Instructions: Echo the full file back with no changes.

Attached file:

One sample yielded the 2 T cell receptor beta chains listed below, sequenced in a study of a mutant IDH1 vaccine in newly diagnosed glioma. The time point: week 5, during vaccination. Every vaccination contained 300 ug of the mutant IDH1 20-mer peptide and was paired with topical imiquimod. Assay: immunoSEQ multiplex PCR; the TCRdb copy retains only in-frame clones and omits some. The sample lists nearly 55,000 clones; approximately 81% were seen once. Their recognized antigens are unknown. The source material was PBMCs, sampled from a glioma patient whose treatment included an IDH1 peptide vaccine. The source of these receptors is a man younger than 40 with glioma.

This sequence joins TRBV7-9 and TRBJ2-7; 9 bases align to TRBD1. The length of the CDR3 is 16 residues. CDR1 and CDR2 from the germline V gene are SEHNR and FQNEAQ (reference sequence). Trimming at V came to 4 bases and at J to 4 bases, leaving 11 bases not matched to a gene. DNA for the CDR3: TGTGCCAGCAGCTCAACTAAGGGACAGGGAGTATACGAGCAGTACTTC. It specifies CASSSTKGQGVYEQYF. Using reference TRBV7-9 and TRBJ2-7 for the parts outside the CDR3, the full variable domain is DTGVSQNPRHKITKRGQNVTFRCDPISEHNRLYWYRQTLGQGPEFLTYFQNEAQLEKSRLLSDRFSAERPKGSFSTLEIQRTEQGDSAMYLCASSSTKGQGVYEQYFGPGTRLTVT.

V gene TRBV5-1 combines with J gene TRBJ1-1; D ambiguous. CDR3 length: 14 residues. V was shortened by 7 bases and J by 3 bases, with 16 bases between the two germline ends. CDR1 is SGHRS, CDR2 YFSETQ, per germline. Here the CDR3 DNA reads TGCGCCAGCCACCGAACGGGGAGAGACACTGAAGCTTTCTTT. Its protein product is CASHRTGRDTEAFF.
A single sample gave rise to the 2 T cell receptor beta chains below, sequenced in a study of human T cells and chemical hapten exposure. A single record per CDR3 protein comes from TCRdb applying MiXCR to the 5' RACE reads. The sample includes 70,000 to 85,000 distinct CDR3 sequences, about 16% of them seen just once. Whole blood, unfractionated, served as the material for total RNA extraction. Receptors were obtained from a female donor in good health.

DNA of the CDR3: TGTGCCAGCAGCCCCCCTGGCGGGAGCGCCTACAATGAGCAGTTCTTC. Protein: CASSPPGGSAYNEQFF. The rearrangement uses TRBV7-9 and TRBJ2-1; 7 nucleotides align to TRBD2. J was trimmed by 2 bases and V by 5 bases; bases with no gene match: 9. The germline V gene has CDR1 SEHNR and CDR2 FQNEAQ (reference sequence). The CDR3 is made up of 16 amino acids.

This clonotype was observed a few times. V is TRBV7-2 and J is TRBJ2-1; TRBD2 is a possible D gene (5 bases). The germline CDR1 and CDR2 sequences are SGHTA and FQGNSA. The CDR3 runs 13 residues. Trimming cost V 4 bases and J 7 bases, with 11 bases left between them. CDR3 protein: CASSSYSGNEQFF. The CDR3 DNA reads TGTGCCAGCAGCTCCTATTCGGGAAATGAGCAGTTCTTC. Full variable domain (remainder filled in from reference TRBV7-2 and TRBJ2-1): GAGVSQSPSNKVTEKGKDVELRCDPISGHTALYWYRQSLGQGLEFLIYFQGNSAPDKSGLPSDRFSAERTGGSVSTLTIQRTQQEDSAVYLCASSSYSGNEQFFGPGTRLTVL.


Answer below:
One sample yielded the 2 T cell receptor beta chains listed below, sequenced in a study of a mutant IDH1 vaccine in newly diagnosed glioma. The time point: week 5, during vaccination. Every vaccination contained 300 ug of the mutant IDH1 20-mer peptide and was paired with topical imiquimod. Assay: immunoSEQ multiplex PCR; the TCRdb copy retains only in-frame clones and omits some. The sample lists nearly 55,000 clones; approximately 81% were seen once. Their recognized antigens are unknown. The source material was PBMCs, sampled from a glioma patient whose treatment included an IDH1 peptide vaccine. The source of these receptors is a man younger than 40 with glioma.

This sequence joins TRBV7-9 and TRBJ2-7; 9 bases align to TRBD1. The length of the CDR3 is 16 residues. CDR1 and CDR2 from the germline V gene are SEHNR and FQNEAQ (reference sequence). Trimming at V came to 4 bases and at J to 4 bases, leaving 11 bases not matched to a gene. DNA for the CDR3: TGTGCCAGCAGCTCAACTAAGGGACAGGGAGTATACGAGCAGTACTTC. It specifies CASSSTKGQGVYEQYF. Using reference TRBV7-9 and TRBJ2-7 for the parts outside the CDR3, the full variable domain is DTGVSQNPRHKITKRGQNVTFRCDPISEHNRLYWYRQTLGQGPEFLTYFQNEAQLEKSRLLSDRFSAERPKGSFSTLEIQRTEQGDSAMYLCASSSTKGQGVYEQYFGPGTRLTVT.

V gene TRBV5-1 combines with J gene TRBJ1-1; D ambiguous. CDR3 length: 14 residues. V was shortened by 7 bases and J by 3 bases, with 16 bases between the two germline ends. CDR1 is SGHRS, CDR2 YFSETQ, per germline. Here the CDR3 DNA reads TGCGCCAGCCACCGAACGGGGAGAGACACTGAAGCTTTCTTT. Its protein product is CASHRTGRDTEAFF.
A single sample gave rise to the 2 T cell receptor beta chains below, sequenced in a study of human T cells and chemical hapten exposure. A single record per CDR3 protein comes from TCRdb applying MiXCR to the 5' RACE reads. The sample includes 70,000 to 85,000 distinct CDR3 sequences, about 16% of them seen just once. Whole blood, unfractionated, served as the material for total RNA extraction. Receptors were obtained from a female donor in good health.

DNA of the CDR3: TGTGCCAGCAGCCCCCCTGGCGGGAGCGCCTACAATGAGCAGTTCTTC. Protein: CASSPPGGSAYNEQFF. The rearrangement uses TRBV7-9 and TRBJ2-1; 7 nucleotides align to TRBD2. J was trimmed by 2 bases and V by 5 bases; bases with no gene match: 9. The germline V gene has CDR1 SEHNR and CDR2 FQNEAQ (reference sequence). The CDR3 is made up of 16 amino acids.

This clonotype was observed a few times. V is TRBV7-2 and J is TRBJ2-1; TRBD2 is a possible D gene (5 bases). The germline CDR1 and CDR2 sequences are SGHTA and FQGNSA. The CDR3 runs 13 residues. Trimming cost V 4 bases and J 7 bases, with 11 bases left between them. CDR3 protein: CASSSYSGNEQFF. The CDR3 DNA reads TGTGCCAGCAGCTCCTATTCGGGAAATGAGCAGTTCTTC. Full variable domain (remainder filled in from reference TRBV7-2 and TRBJ2-1): GAGVSQSPSNKVTEKGKDVELRCDPISGHTALYWYRQSLGQGLEFLIYFQGNSAPDKSGLPSDRFSAERTGGSVSTLTIQRTQQEDSAVYLCASSSYSGNEQFFGPGTRLTVL.